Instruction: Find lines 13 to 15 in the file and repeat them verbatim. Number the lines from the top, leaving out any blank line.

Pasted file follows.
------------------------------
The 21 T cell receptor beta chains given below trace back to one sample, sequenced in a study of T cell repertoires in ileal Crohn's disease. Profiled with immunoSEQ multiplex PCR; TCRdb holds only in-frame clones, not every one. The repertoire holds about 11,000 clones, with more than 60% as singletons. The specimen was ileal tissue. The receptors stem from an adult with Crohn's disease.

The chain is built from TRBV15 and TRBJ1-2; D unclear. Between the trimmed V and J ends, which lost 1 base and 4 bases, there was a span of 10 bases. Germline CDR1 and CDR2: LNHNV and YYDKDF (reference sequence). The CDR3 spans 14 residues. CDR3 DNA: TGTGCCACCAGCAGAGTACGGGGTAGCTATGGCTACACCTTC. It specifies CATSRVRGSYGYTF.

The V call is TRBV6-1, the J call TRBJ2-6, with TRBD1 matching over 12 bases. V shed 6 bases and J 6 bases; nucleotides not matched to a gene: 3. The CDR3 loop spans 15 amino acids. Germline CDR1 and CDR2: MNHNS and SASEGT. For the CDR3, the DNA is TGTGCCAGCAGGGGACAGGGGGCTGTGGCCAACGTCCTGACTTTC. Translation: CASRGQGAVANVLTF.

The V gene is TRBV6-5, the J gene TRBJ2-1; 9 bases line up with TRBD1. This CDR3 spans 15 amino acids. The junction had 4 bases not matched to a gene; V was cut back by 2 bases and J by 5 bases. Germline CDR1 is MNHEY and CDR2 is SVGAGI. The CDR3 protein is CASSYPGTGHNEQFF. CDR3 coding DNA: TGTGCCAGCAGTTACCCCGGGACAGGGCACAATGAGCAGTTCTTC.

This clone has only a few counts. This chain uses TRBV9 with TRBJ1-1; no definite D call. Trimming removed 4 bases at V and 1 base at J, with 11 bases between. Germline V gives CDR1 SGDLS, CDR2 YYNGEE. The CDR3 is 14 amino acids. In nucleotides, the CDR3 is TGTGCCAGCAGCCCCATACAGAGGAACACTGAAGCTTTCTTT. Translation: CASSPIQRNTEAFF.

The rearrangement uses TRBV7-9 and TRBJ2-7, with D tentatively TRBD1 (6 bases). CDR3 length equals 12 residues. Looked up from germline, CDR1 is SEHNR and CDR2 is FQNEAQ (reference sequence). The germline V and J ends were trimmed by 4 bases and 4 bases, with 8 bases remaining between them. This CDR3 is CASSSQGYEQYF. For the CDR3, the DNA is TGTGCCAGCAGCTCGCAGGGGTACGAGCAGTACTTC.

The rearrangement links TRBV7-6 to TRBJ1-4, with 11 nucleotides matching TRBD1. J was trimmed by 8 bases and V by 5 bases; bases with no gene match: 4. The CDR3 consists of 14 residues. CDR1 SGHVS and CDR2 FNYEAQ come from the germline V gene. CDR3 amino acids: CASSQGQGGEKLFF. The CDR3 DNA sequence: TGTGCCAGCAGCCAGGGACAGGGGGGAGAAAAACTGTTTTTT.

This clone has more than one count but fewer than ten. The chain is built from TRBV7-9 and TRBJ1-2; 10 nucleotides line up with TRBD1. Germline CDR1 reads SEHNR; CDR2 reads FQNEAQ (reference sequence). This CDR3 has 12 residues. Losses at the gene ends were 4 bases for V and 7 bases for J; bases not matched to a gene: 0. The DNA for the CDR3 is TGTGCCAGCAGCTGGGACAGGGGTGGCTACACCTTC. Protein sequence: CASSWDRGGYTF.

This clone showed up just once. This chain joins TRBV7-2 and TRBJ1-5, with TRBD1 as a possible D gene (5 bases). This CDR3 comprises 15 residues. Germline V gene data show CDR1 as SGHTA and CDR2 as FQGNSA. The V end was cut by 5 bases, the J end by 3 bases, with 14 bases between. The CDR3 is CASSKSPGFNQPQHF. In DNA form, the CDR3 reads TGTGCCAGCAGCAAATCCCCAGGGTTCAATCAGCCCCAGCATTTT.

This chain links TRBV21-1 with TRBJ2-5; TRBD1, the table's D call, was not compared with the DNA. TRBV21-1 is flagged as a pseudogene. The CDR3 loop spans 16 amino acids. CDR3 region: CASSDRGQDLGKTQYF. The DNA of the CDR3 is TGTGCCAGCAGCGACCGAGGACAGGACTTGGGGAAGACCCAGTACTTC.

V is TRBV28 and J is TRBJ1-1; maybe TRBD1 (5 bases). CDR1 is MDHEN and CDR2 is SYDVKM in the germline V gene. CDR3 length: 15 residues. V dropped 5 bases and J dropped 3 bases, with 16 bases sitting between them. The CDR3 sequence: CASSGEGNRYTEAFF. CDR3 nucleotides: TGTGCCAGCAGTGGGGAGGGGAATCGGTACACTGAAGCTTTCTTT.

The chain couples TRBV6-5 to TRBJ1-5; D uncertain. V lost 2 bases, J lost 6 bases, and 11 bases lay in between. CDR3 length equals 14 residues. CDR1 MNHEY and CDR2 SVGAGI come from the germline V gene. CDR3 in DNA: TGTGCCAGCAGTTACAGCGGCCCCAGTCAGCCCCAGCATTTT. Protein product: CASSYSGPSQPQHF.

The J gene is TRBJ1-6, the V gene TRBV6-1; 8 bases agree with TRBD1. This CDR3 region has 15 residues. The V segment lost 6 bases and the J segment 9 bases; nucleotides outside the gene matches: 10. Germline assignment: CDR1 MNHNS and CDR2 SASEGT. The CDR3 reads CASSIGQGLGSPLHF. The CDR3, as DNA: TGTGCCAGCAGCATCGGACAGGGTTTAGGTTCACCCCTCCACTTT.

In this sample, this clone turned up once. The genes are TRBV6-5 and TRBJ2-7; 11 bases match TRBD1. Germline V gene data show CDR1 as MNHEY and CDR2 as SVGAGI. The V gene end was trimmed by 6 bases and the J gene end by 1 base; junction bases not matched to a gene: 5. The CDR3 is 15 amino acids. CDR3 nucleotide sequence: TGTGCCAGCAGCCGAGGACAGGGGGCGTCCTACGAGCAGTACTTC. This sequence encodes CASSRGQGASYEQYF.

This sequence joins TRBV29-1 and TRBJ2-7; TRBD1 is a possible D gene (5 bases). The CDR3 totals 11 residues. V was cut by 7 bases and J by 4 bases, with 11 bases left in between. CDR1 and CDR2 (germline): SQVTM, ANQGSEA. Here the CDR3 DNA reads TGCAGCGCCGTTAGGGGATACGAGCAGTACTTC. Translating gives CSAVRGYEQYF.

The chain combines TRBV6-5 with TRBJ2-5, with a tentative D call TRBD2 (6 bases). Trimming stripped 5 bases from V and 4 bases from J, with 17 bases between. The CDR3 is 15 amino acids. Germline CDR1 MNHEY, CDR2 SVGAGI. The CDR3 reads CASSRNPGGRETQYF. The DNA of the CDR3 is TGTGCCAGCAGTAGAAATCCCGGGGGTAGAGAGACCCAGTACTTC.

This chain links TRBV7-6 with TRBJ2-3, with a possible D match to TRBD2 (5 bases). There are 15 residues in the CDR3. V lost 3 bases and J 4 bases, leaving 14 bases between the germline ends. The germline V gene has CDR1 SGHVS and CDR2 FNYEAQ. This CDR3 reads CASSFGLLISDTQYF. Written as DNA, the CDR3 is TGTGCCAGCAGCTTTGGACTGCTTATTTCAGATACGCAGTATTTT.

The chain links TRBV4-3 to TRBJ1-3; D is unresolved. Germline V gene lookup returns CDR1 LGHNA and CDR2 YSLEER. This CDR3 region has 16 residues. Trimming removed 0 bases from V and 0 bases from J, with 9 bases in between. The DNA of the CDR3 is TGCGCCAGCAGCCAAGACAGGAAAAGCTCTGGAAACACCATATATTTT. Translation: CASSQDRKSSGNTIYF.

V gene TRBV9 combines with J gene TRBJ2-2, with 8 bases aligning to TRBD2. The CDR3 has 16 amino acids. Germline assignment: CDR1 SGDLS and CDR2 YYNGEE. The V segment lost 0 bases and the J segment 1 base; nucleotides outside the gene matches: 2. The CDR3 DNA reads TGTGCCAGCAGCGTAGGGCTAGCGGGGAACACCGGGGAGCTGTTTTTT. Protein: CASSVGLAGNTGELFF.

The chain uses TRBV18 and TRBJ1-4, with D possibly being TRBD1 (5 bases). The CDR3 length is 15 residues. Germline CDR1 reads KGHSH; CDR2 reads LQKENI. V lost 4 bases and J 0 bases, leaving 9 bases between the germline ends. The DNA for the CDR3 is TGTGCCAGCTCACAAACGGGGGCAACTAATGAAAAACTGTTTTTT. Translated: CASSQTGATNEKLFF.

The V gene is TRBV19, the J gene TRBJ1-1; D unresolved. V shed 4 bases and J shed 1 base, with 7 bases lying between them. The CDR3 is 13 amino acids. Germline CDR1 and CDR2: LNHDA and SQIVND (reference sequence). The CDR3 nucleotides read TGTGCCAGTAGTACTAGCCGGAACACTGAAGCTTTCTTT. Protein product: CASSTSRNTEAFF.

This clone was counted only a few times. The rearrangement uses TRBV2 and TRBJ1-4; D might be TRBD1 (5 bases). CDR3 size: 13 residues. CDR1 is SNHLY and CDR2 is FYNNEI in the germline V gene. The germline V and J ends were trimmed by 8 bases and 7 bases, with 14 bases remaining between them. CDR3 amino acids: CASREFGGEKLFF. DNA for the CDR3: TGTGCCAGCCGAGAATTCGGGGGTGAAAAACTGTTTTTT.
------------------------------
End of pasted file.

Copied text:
The J gene is TRBJ1-6, the V gene TRBV6-1; 8 bases agree with TRBD1. This CDR3 region has 15 residues. The V segment lost 6 bases and the J segment 9 bases; nucleotides outside the gene matches: 10. Germline assignment: CDR1 MNHNS and CDR2 SASEGT. The CDR3 reads CASSIGQGLGSPLHF. The CDR3, as DNA: TGTGCCAGCAGCATCGGACAGGGTTTAGGTTCACCCCTCCACTTT.

In this sample, this clone turned up once. The genes are TRBV6-5 and TRBJ2-7; 11 bases match TRBD1. Germline V gene data show CDR1 as MNHEY and CDR2 as SVGAGI. The V gene end was trimmed by 6 bases and the J gene end by 1 base; junction bases not matched to a gene: 5. The CDR3 is 15 amino acids. CDR3 nucleotide sequence: TGTGCCAGCAGCCGAGGACAGGGGGCGTCCTACGAGCAGTACTTC. This sequence encodes CASSRGQGASYEQYF.

This sequence joins TRBV29-1 and TRBJ2-7; TRBD1 is a possible D gene (5 bases). The CDR3 totals 11 residues. V was cut by 7 bases and J by 4 bases, with 11 bases left in between. CDR1 and CDR2 (germline): SQVTM, ANQGSEA. Here the CDR3 DNA reads TGCAGCGCCGTTAGGGGATACGAGCAGTACTTC. Translating gives CSAVRGYEQYF.